FYLOLL, Jasper (by 1467-1536 or later), of London and Faulkbourne, Essex.

Published in The History of Parliament: the House of Commons 1509-1558, ed. S.T. Bindoff, 1982
Available from Boydell and Brewer



Family and Education

b. by 1467, 7th s. of John Fyloll (d.1467) of Woodlands, Dorset by Margaret, da. and h. of John Carent of Silton, Dorset. educ. M. Temple. m. by 1509, Joan, wid. of Robert Grey (d. 12 May 1503) and Nicholas Ruynon.1

Offices Held

Customer, port of Poole 1501-6; gent. usher by 1509; receiver, manors late in the possession of Queen Elizabeth, Som. by 1509.2


Woodlands, a manor in the parish of Horton, Dorset, was the seat of the Fylolls from the middle of the 15th century. The head of the family in the early 1520s, Sir William Fyloll, also had property in Dorchester and in his will of May 1527 he appointed as executor his nephew Sir Thomas Trenchard, who by 1535 was high steward of the borough. Sir William Fyloll had tried to prevent his younger daughter Catherine and her husband Sir Edward Seymour, the future Protector, from inheriting any more from him than they could claim at common law, but had wanted Catherine to have an annuity, not payable through her husband and conditional upon her living in a religious house: his animosity towards the pair gave rise to dissension in his family which had to be resolved by a private Act (22 Hen. VIII, c.19) passed during the second session of the Parliament of 1529. Although Edward Seymour himself is not known to have been elected to this Parliament, his father Sir John Seymour was, and it may be that Jasper Fyloll, Sir William’s youngest brother, sought and was helped to find a seat in the Commons at least in part to represent his family’s interest there. Of any role which he played in the public business of the House the only glimpse is afforded by the inclusion of his name in a list of Members compiled by Cromwell on the back of a letter of December 1534: the names so recorded are thought to be of those having a particular connexion, possibly as a committee, with the treasons bill then passing through the Commons.3

Fyloll had followed his father in receiving a legal education: he entered the Middle Temple before 1501 and three years later he was admitted at his own request to the chamber of John Smith, treasurer of the inn, but unlike his father he is not known to have practised as a lawyer. He seems, indeed, to have been lacking in legal acumen. Thus Sir Edmund Dudley obliged him to pay ‘great sums of money upon a light forfeiture’, probably an aftermath of his term as customer of Poole, and in 1512 his reversionary interest in an exchequer office, that of lord treasurer’s remembrancer, was cancelled on the grounds of his insufficiency in experience and learning. Yet another arrangement which worked out badly for him was one of 1513 by which he was given an annual fee of 40s. by John Fortescue and his wife Philippa, with the right to live in their house at Faulkbourne; Fortescue died in arrears with the fee, and when his widow remarried, her new husband Sir Francis Bryan turned Fyloll out without paying him what was due or recompensing him for the costs he had incurred in going up to London and acting for Philippa during her widowhood. Even Fyloll’s connexion with the Household as a gentleman usher faded away: by 1526, with three other Londoners, he was ‘out of wages’ and presumably only called upon for attendance from time to time, and by the early 1530s (when he was over 60 years of age) he no longer retained the office.4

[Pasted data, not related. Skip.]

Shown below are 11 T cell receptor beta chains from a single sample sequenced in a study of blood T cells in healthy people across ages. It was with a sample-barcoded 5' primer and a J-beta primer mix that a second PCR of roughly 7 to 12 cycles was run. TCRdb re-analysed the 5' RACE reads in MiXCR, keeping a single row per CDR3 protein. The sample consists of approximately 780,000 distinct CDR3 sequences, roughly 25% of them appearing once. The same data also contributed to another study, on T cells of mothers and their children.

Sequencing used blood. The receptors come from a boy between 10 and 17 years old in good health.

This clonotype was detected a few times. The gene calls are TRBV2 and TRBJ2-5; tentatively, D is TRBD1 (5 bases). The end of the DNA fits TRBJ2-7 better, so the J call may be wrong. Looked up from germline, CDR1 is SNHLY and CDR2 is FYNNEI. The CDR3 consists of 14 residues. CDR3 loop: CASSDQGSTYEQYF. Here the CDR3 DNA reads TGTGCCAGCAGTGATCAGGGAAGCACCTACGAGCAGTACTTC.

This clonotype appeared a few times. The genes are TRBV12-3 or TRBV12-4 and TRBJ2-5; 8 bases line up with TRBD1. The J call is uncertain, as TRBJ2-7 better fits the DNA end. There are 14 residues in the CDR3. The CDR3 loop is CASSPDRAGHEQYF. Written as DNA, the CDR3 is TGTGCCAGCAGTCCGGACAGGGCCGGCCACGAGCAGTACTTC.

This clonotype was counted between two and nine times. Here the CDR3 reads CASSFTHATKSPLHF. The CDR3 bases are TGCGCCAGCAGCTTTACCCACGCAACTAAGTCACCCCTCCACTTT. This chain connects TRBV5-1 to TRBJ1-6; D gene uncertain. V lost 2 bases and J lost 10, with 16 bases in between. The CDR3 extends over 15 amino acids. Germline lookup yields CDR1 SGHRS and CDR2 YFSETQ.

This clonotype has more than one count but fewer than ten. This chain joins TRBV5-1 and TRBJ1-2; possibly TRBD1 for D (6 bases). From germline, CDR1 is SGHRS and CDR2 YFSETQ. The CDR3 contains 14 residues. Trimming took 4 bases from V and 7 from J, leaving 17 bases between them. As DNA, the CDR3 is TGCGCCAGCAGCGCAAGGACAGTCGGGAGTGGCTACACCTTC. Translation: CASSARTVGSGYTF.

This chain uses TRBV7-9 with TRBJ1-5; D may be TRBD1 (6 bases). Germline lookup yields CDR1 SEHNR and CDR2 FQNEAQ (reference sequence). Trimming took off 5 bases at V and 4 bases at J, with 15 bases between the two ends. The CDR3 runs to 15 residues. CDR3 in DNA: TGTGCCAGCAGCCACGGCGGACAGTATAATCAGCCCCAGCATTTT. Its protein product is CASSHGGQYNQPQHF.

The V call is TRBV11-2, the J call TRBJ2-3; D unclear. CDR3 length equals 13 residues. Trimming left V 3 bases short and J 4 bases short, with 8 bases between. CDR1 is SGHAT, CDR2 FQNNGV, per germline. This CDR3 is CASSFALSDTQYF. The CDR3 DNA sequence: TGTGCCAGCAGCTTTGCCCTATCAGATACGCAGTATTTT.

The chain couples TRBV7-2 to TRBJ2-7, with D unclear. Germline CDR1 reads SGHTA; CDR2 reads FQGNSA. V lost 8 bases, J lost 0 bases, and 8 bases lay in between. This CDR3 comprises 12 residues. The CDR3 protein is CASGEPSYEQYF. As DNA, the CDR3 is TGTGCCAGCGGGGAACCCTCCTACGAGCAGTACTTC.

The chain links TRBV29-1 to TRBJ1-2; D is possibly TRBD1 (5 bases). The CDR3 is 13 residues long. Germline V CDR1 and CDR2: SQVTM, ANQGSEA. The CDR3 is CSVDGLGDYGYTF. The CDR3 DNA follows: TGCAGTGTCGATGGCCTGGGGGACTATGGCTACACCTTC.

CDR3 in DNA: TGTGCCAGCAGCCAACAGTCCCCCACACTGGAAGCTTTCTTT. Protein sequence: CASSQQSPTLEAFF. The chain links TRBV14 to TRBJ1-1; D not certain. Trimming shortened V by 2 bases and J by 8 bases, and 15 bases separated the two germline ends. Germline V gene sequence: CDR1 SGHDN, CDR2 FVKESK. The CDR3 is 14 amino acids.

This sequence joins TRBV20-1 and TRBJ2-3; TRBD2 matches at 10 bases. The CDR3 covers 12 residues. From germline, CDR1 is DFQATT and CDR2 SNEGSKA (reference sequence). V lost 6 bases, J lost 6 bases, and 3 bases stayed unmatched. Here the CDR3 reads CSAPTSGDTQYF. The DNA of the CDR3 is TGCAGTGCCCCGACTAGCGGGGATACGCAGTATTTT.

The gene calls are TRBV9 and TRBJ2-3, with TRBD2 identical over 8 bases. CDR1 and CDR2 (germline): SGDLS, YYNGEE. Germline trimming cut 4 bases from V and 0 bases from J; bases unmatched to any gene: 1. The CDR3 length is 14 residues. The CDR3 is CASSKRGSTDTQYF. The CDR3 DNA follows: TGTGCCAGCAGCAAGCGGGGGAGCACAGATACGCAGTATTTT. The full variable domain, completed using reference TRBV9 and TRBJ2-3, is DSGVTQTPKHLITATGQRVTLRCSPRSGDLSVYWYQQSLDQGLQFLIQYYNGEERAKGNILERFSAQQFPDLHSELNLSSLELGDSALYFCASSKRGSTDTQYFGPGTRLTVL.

During the last decade of his life Fyloll conceived the notion of becoming surveyor of the London customs house, a post in which, he assured the King, he would save the crown great sums of which it was yearly defrauded. This proposal was handed on to Cromwell, and although no action seems to have been taken on it, Fyloll came to be employed in other ways. In the summer of 1535 he tried to convert the monks at the London Charterhouse to the new order in religion, and in the autumn Cromwell ordered him to move into the monastery to supervise the life of its community. He seems to have made something of a reputation as a proselytizer, for in January 1536 the bishop of London suggested to Cromwell that he might lend a hand with John Copinger, the confessor of Syon. This is the last reference found to Fyloll, who by then was touching 70 and who may be presumed to have died soon afterwards.5

Ref Volumes: 1509-1558

Author: Helen Miller


  • 1. Date of birth estimated from fa.’s death. HP, ed. Wedgwood 1439-1509 (Biogs.), 325-6; The Gen. n.s. ii. 301; Vis. Dorset, ed. Colby and Rylands, 18; LP Hen. VIII, i.
  • 2. CPR, 1494-1509, p. 486; LP Hen. VIII, i.
  • 3. Hutchins, Dorset, iii. 152; C. H. Mayo, Recs. Dorchester, 320, 325; PCC 23 Porch; LP Hen. VIII, vii. 1522 (ii) citing SP1/87, f. 106v.
  • 4. CPR, 1494-1509, p. 486; LP Hen. VIII, i, iv, v; EHR, lxxxvii. 89, 97; CCR, 1500-9, p. 190; C1/505/27.
  • 5. LP Hen. VIII, v, vii-x; Elton, Policy and Police, 328.